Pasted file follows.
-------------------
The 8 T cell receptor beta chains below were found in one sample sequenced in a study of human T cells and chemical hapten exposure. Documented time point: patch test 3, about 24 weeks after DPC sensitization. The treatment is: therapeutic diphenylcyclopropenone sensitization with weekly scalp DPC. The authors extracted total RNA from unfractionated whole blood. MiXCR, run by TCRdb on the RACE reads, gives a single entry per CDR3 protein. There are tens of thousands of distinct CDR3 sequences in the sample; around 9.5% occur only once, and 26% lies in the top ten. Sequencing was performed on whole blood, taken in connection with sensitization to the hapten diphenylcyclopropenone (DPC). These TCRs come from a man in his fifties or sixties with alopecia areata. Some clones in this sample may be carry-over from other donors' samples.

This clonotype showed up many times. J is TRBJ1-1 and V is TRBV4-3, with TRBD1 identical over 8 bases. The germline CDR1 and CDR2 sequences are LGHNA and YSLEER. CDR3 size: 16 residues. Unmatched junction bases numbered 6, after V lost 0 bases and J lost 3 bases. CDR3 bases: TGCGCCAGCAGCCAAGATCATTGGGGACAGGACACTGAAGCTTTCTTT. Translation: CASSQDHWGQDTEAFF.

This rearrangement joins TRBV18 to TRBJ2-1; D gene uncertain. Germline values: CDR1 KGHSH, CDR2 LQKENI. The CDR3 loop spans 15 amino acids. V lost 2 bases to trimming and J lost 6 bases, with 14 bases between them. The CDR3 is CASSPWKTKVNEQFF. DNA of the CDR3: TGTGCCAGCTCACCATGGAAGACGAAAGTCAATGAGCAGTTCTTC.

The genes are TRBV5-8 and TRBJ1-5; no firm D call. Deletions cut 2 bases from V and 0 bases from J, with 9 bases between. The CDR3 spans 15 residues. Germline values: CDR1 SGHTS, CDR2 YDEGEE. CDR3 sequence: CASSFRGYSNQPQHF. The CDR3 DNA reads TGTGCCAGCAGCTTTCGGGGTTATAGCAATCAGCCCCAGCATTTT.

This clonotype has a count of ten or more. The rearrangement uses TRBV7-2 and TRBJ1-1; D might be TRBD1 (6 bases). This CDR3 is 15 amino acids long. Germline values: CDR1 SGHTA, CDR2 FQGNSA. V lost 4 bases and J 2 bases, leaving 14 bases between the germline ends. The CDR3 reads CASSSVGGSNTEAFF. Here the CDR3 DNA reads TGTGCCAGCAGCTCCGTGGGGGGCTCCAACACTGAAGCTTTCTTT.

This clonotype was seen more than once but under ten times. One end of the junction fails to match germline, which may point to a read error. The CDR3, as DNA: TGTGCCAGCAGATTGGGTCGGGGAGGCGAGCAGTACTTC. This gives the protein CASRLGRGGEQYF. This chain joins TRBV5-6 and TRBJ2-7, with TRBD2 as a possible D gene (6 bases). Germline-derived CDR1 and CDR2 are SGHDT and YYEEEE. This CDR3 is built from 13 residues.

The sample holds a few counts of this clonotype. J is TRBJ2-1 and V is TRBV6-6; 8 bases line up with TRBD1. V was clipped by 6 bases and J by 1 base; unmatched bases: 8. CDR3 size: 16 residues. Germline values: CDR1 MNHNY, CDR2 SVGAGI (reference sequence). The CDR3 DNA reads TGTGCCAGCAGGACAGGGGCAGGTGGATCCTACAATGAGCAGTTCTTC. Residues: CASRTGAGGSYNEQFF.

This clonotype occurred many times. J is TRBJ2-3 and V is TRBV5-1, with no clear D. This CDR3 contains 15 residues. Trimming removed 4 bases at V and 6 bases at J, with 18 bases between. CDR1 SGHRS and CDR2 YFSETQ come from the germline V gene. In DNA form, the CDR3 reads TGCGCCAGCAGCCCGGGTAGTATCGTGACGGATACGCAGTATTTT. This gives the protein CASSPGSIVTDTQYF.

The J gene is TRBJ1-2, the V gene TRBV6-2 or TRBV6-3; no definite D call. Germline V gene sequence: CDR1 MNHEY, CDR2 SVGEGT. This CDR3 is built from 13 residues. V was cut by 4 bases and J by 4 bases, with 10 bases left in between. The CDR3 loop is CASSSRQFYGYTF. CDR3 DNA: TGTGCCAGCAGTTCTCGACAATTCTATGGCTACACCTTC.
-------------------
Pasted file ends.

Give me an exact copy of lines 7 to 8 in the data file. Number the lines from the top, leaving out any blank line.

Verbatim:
The sample holds a few counts of this clonotype. J is TRBJ2-1 and V is TRBV6-6; 8 bases line up with TRBD1. V was clipped by 6 bases and J by 1 base; unmatched bases: 8. CDR3 size: 16 residues. Germline values: CDR1 MNHNY, CDR2 SVGAGI (reference sequence). The CDR3 DNA reads TGTGCCAGCAGGACAGGGGCAGGTGGATCCTACAATGAGCAGTTCTTC. Residues: CASRTGAGGSYNEQFF.

This clonotype occurred many times. J is TRBJ2-3 and V is TRBV5-1, with no clear D. This CDR3 contains 15 residues. Trimming removed 4 bases at V and 6 bases at J, with 18 bases between. CDR1 SGHRS and CDR2 YFSETQ come from the germline V gene. In DNA form, the CDR3 reads TGCGCCAGCAGCCCGGGTAGTATCGTGACGGATACGCAGTATTTT. This gives the protein CASSPGSIVTDTQYF.